May

12

 Recent cycle changes have been instantaneous rather than phasing in over time. The big recent drop changed the stultifying lack of vol and upward crawl which persisted over the last 15 months. Weather wise here in Hawaii we've had drought for 5 months, but since spring arrived, its been raining ever since. Another interesting and instantaneous change in cycles.

A related but different idea is the effect of cataclysmic events which have occurred historically with profound effects on dinosaurs and weather. We are seeing some recently such as Iceland, recent year's and recent weeks market crashes. A cataclysm is an obvious departure from recent norms which seem to kick off changes in cycles or make it clearly recognizable. Perhaps analysis of cataclysm or cycles norms rather than overall norms and means might be a good way to look at data. The dividing line might be tail events.

Paolo Pezzutti writes:

We are all used to changing cycles. In our lives, things go on routinely for months and years, when suddenly an event modifies things dramatically. It can be so disruptive to put into discussion values and relationships that have been quietly developing for years. Unpredictability, ironically, is what counts the most in our life. Most of us live their life striving for stability. We want a family, we want an indefinite contract job, we work to build a pension, we pay expensive health care insurance policies and so forth. Suddenly, a thunderclap, such as a death, a divorce, a new acquaintance or a new job opportunity accelerate the speed of our life. We find surprisingly ourselves making decisions with new parameters that we would have never considered only a few weeks before.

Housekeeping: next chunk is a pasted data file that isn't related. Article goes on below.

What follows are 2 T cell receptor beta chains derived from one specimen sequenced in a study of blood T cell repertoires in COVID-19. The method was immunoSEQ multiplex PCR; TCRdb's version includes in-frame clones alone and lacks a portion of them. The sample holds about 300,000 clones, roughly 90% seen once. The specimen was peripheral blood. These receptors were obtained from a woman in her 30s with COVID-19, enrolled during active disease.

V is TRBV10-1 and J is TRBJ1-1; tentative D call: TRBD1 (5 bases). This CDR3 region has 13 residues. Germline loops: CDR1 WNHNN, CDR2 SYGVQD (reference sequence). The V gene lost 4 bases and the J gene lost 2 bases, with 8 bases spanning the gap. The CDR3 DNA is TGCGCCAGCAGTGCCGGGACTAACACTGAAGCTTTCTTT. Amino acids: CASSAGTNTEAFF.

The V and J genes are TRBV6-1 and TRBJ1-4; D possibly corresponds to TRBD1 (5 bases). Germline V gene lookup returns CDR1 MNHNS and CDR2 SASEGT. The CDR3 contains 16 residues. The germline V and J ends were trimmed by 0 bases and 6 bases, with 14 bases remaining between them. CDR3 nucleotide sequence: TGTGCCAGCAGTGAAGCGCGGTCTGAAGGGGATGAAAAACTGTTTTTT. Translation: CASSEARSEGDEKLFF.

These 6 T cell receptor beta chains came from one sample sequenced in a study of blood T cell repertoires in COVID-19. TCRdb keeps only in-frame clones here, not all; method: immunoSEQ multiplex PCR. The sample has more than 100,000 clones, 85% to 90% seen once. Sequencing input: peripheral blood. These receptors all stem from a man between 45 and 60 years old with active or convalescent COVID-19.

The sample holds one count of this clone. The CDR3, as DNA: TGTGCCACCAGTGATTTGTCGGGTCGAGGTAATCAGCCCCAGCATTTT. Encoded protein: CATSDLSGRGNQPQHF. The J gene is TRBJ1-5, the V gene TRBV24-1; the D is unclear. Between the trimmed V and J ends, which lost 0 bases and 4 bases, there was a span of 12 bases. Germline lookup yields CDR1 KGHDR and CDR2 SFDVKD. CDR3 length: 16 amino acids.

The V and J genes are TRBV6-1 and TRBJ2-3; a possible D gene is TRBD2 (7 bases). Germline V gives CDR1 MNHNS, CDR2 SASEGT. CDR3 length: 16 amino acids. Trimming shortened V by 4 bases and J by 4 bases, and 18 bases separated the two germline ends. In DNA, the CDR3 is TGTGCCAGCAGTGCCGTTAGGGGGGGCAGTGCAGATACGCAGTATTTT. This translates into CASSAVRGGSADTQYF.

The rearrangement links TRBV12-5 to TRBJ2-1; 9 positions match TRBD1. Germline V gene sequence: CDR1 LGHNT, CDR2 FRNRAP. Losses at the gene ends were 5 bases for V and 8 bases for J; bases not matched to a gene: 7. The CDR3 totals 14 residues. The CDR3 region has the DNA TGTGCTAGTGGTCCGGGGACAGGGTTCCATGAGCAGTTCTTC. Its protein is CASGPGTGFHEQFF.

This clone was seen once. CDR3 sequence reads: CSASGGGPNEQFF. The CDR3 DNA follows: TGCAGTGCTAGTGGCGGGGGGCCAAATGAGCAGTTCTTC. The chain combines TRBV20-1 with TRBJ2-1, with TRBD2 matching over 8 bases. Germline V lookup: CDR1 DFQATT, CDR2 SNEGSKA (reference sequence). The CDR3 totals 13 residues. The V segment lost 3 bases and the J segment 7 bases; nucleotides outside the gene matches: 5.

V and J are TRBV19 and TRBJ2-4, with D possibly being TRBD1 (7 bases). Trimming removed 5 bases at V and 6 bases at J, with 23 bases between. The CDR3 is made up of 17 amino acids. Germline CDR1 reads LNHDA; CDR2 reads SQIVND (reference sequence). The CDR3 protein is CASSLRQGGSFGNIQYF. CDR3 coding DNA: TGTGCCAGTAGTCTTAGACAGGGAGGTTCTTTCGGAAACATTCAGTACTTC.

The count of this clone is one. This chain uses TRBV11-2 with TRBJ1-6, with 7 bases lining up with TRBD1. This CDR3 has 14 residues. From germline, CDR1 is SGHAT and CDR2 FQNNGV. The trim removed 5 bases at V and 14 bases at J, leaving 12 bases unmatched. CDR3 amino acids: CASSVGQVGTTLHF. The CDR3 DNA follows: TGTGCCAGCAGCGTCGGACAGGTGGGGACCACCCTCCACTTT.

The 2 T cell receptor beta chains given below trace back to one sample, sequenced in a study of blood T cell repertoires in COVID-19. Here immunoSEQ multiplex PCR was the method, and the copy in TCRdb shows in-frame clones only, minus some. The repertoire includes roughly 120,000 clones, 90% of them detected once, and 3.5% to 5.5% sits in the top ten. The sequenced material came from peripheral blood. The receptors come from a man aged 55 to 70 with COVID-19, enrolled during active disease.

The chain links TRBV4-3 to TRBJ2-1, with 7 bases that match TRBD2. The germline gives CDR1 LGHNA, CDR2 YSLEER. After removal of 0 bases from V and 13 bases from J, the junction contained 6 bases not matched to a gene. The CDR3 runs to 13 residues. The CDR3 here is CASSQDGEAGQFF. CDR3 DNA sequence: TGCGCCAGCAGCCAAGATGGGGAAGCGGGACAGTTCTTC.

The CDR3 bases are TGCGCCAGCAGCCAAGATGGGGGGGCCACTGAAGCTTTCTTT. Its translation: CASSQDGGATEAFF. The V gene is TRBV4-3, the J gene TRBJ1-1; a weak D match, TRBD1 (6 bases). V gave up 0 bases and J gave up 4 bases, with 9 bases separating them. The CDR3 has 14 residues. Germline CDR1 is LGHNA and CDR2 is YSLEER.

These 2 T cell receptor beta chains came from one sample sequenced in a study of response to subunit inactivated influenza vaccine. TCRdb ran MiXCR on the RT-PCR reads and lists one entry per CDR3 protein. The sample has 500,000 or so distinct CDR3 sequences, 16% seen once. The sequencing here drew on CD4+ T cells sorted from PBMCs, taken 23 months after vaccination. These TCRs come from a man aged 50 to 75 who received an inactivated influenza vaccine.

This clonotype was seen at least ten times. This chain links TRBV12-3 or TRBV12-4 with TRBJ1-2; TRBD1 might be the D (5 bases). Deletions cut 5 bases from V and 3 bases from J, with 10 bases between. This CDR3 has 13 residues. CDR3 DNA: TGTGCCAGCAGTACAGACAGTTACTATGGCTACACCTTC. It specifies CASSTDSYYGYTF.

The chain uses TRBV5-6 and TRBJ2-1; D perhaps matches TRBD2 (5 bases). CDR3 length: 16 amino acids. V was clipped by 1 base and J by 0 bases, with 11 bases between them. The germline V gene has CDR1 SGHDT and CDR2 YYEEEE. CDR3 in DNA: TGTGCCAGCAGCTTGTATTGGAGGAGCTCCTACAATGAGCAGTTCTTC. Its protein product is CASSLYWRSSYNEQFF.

Similarily in markets, cycles changes suddenly, with no possibility to predict when they change. (Or is there any clue that this can happen?) Similarily, investors move from a low volatility environment to wild swings in a matter of days. At first, they are disoriented and react emotionally. Then they get accustomed to it and play according to the new rules of the game.

Also, robots seem to have the same approach– because they are built by humans. They slowly trade crawling up prices, printing higher opens and strong last hours for weeks, and then suddenly go wild selling all they can until the orders book is empty. I am not sure all this can be predicted. If one knew the logic with which robots (and humans) operate, one could try to anticipate… Alternatively, fast adaptation to the new environment is key. What are the parameters and signals that indicate that a cycle has changed? Is it possible to automate this process of monitoring and learning? Is it only a matter of volatility or is there something "less visible"? Visually, it was clear after a couple of weeks how the market was developing the up leg after 8 Feb. Visually, in fact, we noticed how the market changed pace during the past week. In this case, we should try and find quickly the new way of trading this environment post Eurozone sovereign debt bailout announcement. 


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